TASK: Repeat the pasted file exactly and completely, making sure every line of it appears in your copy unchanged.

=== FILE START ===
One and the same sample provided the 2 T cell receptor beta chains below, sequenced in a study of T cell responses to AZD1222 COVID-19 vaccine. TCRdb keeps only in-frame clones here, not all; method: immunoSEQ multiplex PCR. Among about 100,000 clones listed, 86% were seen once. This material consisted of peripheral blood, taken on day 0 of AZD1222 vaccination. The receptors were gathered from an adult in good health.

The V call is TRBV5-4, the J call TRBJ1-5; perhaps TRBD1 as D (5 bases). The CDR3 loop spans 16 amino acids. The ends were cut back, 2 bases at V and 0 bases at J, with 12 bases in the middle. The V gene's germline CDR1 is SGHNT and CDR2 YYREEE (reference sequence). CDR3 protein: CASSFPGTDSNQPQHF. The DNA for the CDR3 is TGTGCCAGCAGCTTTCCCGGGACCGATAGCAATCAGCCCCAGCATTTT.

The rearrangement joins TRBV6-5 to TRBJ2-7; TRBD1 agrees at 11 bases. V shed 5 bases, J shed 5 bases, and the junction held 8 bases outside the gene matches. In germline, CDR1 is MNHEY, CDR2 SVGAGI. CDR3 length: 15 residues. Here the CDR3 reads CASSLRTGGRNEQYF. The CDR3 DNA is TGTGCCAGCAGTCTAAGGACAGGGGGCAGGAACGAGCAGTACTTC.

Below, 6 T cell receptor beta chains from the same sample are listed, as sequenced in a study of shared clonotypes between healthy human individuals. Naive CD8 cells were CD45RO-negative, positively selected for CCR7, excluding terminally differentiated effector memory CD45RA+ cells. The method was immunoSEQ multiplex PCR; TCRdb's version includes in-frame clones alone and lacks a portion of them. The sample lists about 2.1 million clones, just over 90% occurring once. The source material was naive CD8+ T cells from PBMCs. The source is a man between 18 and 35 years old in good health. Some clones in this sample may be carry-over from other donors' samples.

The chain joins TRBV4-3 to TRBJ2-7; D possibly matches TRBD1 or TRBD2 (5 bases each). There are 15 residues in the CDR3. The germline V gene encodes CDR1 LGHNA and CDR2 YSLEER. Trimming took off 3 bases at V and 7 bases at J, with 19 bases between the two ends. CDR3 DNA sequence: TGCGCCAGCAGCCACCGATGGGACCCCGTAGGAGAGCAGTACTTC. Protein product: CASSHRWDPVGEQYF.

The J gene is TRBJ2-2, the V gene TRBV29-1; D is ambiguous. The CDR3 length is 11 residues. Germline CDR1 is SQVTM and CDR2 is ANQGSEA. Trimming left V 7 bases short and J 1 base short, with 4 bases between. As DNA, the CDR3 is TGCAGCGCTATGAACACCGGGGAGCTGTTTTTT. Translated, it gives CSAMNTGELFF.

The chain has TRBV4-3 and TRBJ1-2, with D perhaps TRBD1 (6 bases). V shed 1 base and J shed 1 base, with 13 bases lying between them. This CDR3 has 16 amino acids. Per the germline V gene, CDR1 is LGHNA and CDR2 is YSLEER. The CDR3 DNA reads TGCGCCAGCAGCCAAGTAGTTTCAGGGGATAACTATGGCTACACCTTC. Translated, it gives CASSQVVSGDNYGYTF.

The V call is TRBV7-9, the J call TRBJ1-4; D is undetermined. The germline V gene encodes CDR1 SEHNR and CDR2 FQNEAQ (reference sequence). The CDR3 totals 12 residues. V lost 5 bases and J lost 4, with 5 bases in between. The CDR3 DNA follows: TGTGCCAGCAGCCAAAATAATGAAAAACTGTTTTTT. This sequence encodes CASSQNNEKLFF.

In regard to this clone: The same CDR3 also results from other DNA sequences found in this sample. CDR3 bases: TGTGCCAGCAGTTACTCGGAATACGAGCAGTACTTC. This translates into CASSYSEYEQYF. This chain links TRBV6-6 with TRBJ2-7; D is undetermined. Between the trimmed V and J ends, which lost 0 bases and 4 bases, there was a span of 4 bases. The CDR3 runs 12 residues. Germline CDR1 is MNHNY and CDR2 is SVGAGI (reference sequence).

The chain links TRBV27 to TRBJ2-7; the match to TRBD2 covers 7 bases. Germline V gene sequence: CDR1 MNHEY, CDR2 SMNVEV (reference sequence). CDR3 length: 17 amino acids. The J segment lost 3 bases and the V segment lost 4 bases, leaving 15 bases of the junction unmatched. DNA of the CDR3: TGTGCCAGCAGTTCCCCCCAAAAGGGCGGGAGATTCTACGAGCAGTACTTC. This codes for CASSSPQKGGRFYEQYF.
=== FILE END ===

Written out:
One and the same sample provided the 2 T cell receptor beta chains below, sequenced in a study of T cell responses to AZD1222 COVID-19 vaccine. TCRdb keeps only in-frame clones here, not all; method: immunoSEQ multiplex PCR. Among about 100,000 clones listed, 86% were seen once. This material consisted of peripheral blood, taken on day 0 of AZD1222 vaccination. The receptors were gathered from an adult in good health.

The V call is TRBV5-4, the J call TRBJ1-5; perhaps TRBD1 as D (5 bases). The CDR3 loop spans 16 amino acids. The ends were cut back, 2 bases at V and 0 bases at J, with 12 bases in the middle. The V gene's germline CDR1 is SGHNT and CDR2 YYREEE (reference sequence). CDR3 protein: CASSFPGTDSNQPQHF. The DNA for the CDR3 is TGTGCCAGCAGCTTTCCCGGGACCGATAGCAATCAGCCCCAGCATTTT.

The rearrangement joins TRBV6-5 to TRBJ2-7; TRBD1 agrees at 11 bases. V shed 5 bases, J shed 5 bases, and the junction held 8 bases outside the gene matches. In germline, CDR1 is MNHEY, CDR2 SVGAGI. CDR3 length: 15 residues. Here the CDR3 reads CASSLRTGGRNEQYF. The CDR3 DNA is TGTGCCAGCAGTCTAAGGACAGGGGGCAGGAACGAGCAGTACTTC.

Below, 6 T cell receptor beta chains from the same sample are listed, as sequenced in a study of shared clonotypes between healthy human individuals. Naive CD8 cells were CD45RO-negative, positively selected for CCR7, excluding terminally differentiated effector memory CD45RA+ cells. The method was immunoSEQ multiplex PCR; TCRdb's version includes in-frame clones alone and lacks a portion of them. The sample lists about 2.1 million clones, just over 90% occurring once. The source material was naive CD8+ T cells from PBMCs. The source is a man between 18 and 35 years old in good health. Some clones in this sample may be carry-over from other donors' samples.

The chain joins TRBV4-3 to TRBJ2-7; D possibly matches TRBD1 or TRBD2 (5 bases each). There are 15 residues in the CDR3. The germline V gene encodes CDR1 LGHNA and CDR2 YSLEER. Trimming took off 3 bases at V and 7 bases at J, with 19 bases between the two ends. CDR3 DNA sequence: TGCGCCAGCAGCCACCGATGGGACCCCGTAGGAGAGCAGTACTTC. Protein product: CASSHRWDPVGEQYF.

The J gene is TRBJ2-2, the V gene TRBV29-1; D is ambiguous. The CDR3 length is 11 residues. Germline CDR1 is SQVTM and CDR2 is ANQGSEA. Trimming left V 7 bases short and J 1 base short, with 4 bases between. As DNA, the CDR3 is TGCAGCGCTATGAACACCGGGGAGCTGTTTTTT. Translated, it gives CSAMNTGELFF.

The chain has TRBV4-3 and TRBJ1-2, with D perhaps TRBD1 (6 bases). V shed 1 base and J shed 1 base, with 13 bases lying between them. This CDR3 has 16 amino acids. Per the germline V gene, CDR1 is LGHNA and CDR2 is YSLEER. The CDR3 DNA reads TGCGCCAGCAGCCAAGTAGTTTCAGGGGATAACTATGGCTACACCTTC. Translated, it gives CASSQVVSGDNYGYTF.

The V call is TRBV7-9, the J call TRBJ1-4; D is undetermined. The germline V gene encodes CDR1 SEHNR and CDR2 FQNEAQ (reference sequence). The CDR3 totals 12 residues. V lost 5 bases and J lost 4, with 5 bases in between. The CDR3 DNA follows: TGTGCCAGCAGCCAAAATAATGAAAAACTGTTTTTT. This sequence encodes CASSQNNEKLFF.

In regard to this clone: The same CDR3 also results from other DNA sequences found in this sample. CDR3 bases: TGTGCCAGCAGTTACTCGGAATACGAGCAGTACTTC. This translates into CASSYSEYEQYF. This chain links TRBV6-6 with TRBJ2-7; D is undetermined. Between the trimmed V and J ends, which lost 0 bases and 4 bases, there was a span of 4 bases. The CDR3 runs 12 residues. Germline CDR1 is MNHNY and CDR2 is SVGAGI (reference sequence).

The chain links TRBV27 to TRBJ2-7; the match to TRBD2 covers 7 bases. Germline V gene sequence: CDR1 MNHEY, CDR2 SMNVEV (reference sequence). CDR3 length: 17 amino acids. The J segment lost 3 bases and the V segment lost 4 bases, leaving 15 bases of the junction unmatched. DNA of the CDR3: TGTGCCAGCAGTTCCCCCCAAAAGGGCGGGAGATTCTACGAGCAGTACTTC. This codes for CASSSPQKGGRFYEQYF.